Saturday, January 28, 2012
Tuesday, January 24, 2012
Gravity was born as a Twitter only client, but over time it has evolved into a multiple social networks client. It now features Facebook, Foursquare, Youtube, Google Reader and many more. Gravity is one of the most straight forward and fluid applications I have ever seen. I think it's safe to say that it is one of the best social apps not only among Symbian apps, but among every social app for mobiles.
Gravity can seem to be a little expensive costing 5 times more than Tweeties for example or Facial, but it does have lots of advantages and here are only a few of them:
1. Very fluid user interface
2. Very fast
3. Custom portrait keyboard
4. Pull down to refresh (in next version 2.5)
5. Multiple social networks integration
6. Homescreen widget
That being said, watch the video review below for a more detailed analysis.
Saturday, January 21, 2012
Before we go on to the comparison and video demonstrations I have to define some terms so you can better understand what I mean in the video demos.
Applications are usually composed of a number of threads or subprocesses. Each of those threads do something. One loads data from Facebook, another builds the user interface components that are about to be displayed, while a third one checks your paid license. This is just an example. These threads run in parallel. Well, not really, because Symbian phones have only one CPU, instead the CPU runs each of those threads by giving them priorities, and assigning different priorities for each thread during time, so the user perceives it as if those threads run in parallel.
The priority of a thread decides how much CPU power that thread can access when running. The highest priority means that while that thread with the highest priority runs, no other thread or process will access CPU power.
I chose those three apps because each of them has a different approach when it comes to handling data and user interface, and they lead to totally different user experiences.
Let's start with fMobi. When starting up, fMobi loads you stream from Facebook, and that then shows you the feed. The images contained in the feed are loaded while the user interface is displayed and that generates some choppy scrolling until all those images are loaded.
Next is Facial. Much in the same way as fMobi, Facial loads the feed at startup, but it also loads the images from the feeds, before actually showing the feed. The result is a longer waiting time before showing the feed, and a much faster and smoother scrolling. That is because the app can focus on scrolling alone, having nothing else to load.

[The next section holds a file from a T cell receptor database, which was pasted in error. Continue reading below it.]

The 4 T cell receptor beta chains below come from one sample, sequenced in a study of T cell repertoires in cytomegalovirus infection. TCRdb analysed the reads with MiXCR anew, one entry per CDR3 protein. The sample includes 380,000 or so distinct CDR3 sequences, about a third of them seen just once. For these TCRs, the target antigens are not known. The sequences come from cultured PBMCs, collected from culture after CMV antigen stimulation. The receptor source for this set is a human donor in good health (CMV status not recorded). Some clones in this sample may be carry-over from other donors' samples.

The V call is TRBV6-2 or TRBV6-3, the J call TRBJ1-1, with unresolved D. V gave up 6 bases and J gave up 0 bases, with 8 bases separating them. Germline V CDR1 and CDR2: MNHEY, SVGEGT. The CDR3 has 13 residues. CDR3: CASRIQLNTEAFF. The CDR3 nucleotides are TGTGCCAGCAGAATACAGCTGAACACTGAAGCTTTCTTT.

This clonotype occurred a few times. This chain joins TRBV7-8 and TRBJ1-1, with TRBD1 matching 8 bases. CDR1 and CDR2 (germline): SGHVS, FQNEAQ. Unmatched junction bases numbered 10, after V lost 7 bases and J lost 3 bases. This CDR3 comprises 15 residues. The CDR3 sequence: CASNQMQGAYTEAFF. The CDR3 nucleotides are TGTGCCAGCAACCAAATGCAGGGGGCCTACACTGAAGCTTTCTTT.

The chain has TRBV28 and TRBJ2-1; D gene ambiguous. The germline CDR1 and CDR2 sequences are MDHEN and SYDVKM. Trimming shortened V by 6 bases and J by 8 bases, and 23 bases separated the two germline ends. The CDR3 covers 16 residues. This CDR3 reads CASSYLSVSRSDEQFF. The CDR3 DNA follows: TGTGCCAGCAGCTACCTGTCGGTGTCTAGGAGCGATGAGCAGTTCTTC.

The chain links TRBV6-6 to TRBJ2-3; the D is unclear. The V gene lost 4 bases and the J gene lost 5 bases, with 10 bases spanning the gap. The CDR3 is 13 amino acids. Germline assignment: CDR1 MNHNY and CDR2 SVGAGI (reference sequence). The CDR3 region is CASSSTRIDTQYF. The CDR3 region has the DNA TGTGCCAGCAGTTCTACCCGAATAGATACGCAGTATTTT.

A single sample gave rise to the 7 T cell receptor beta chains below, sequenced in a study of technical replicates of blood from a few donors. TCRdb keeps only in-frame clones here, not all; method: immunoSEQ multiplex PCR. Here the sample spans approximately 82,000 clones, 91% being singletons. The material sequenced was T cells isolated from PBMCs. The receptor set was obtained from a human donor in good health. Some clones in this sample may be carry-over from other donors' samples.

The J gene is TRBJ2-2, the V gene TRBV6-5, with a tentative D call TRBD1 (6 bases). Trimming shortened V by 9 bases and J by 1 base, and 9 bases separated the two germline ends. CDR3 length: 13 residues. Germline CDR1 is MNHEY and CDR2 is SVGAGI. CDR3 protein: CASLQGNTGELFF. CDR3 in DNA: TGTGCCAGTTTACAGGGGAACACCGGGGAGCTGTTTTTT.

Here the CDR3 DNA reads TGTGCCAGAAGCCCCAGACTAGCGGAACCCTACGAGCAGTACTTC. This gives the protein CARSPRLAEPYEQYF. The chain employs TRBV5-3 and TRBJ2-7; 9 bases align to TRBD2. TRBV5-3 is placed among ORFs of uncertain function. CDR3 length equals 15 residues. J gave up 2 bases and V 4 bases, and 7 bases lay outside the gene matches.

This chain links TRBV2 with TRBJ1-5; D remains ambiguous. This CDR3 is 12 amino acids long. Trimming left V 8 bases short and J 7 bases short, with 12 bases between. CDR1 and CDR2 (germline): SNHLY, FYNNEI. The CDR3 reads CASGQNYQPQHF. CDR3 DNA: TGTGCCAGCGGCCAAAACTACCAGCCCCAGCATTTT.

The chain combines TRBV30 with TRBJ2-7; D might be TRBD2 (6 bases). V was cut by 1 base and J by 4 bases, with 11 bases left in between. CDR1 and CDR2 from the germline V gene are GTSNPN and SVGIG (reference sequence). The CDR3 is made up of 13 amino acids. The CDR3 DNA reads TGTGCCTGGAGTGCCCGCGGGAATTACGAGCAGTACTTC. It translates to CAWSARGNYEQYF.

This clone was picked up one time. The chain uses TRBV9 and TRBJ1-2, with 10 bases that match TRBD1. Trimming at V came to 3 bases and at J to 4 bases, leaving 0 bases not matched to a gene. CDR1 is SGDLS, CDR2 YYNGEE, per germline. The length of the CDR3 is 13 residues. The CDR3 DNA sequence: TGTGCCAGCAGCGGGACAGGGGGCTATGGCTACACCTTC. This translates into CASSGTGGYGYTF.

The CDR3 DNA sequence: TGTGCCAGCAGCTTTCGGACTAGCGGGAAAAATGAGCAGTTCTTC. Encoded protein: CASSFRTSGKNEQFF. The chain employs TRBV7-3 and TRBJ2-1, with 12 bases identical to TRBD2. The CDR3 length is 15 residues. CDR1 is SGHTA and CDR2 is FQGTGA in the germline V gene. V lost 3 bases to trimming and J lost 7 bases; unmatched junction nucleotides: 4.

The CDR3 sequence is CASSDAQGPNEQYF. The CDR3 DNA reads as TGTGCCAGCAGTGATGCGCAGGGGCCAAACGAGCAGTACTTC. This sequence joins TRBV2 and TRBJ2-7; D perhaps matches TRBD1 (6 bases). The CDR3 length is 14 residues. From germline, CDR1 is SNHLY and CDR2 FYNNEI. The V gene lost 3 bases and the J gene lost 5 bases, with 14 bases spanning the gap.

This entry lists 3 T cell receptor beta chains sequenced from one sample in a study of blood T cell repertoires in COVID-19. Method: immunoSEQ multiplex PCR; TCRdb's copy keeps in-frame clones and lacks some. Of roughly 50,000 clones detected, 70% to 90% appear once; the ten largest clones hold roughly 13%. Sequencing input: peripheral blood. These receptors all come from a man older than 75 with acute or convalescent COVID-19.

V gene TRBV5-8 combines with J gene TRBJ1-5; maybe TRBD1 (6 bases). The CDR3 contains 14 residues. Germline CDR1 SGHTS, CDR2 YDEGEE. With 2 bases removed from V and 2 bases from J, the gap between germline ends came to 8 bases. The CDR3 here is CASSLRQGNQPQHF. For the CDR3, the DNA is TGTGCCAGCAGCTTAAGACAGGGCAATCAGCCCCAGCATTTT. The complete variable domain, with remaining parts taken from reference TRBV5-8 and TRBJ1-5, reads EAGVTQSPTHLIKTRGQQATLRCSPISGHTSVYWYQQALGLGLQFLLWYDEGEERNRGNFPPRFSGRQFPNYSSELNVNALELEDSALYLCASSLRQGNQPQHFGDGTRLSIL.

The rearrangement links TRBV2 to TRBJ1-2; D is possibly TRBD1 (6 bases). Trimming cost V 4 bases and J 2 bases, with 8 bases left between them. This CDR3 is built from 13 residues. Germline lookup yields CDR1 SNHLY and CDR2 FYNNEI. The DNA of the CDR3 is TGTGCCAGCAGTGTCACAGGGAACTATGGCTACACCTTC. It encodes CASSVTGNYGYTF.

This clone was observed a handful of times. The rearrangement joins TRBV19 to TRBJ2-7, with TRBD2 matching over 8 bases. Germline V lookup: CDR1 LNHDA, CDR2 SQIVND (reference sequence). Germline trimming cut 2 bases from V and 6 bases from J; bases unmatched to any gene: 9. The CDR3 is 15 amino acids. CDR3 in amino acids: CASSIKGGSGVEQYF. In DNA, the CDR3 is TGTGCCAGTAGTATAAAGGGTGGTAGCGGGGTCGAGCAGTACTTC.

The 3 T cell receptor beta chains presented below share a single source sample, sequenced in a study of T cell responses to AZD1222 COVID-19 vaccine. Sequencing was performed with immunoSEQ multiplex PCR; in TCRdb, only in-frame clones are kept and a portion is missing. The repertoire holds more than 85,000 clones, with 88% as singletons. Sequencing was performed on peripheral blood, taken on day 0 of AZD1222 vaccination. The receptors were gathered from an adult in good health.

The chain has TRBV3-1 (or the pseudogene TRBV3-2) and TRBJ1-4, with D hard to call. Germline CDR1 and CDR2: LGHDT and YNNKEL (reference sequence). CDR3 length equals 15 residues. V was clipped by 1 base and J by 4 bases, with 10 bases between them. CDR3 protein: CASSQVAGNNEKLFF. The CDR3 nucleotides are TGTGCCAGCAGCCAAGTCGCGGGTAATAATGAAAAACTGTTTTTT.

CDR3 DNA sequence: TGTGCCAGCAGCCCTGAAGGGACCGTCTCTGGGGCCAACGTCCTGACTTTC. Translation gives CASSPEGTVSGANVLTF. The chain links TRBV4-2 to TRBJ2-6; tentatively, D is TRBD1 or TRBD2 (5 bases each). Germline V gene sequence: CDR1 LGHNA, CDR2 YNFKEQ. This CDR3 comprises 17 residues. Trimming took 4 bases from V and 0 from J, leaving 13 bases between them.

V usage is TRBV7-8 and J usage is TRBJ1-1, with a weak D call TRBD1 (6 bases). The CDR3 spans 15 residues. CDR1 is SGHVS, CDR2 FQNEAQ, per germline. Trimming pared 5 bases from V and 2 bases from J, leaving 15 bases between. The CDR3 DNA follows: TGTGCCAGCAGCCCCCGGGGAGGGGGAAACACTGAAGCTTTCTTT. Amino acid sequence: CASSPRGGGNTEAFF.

The last one, Gravity takes another approach. It loads the feed, but not the images. As long as something happens to the feed(scrolling up and down, expanding items) the images are not loaded. When the user stops and the application is idle, only then are the images loaded and shown. Furthermore, Gravity only loads images for the items that are visible, hence optimizing images load time and RAM consumption as well.
Check the video below for more user interface comparison details:
Next I want to show you how each of those apps handle data and Internet connectivity. Facial and fMobi both load the Facebook feed each time they are opened, hence the pretty long wait each time those apps start. However, Gravity takes a different approach, called caching. Gravity creates a cache of previously retrieved feeds, and shows them to the user, and only gets the new ones when the user issues a refresh command(Update now). How different are these approaches? Well, pretty different. First approach uses your Internet connection each time, and most times it may retrieve the same data again, hence draining your data plan without getting anything new. Second approach, gets only new items, and only once, hence keeping your data consumptions to as low as possible. Another issue is the battery life, the more times the Internet is accessed, the faster you battery drains.
Check the video below for more details on how each app handles data loading:
So the overall winner of this battle, which took both chapters of UX and Data handling is Gravity. That does not mean the other two are not worthy apps. fMobi is the most mature of them and has the most features, while Facial is the one who's the most RAM friendly. Keep all aspects in mind when you make your choice.
A new addition for the Guides application is the 360 Cities section. 360 Cities offers you something that really no other mapping or trip application does, and that is panoramic views of places near you, or any other location you can think of.
First of all we have the Near you section where you can see places near your location with panoramic pictures and all. The places are sorted by the distance from your current location. When you look at a certain location, you first see a portrait picture of the place itself, but if you flip you phone, then you can see the panoramic image I was talking about earlier. You can also move around the photos, but not the way you would think. You have to tap the image and three sets of controls will appear: one for moving around, one for zoom in/out and one for a shortcut to the maps. I know there's no pinch to zoom, or swipe to scroll, but remember the app is in it's early stages, and improvements are bound to happen.
Next you have the Editor's picks, which will show you the favorite locations of the Maps guys. Next is the Most popular where you can see the locations sorted by people's choice.
The Cities section shows you exactly what you think it means. You can see the cities and general panoramic pictures with the main points of interest in those cities.
The Businesses section shows you restaurants, hotels and other businesses. Here too, locations can have more images for you to enjoy.
360 Cities is a welcomed addition to the Nokia Maps family, and I hope it will grow fast. I will be using this feature along with the entire Nokia Maps suite, when I go to Rome in March.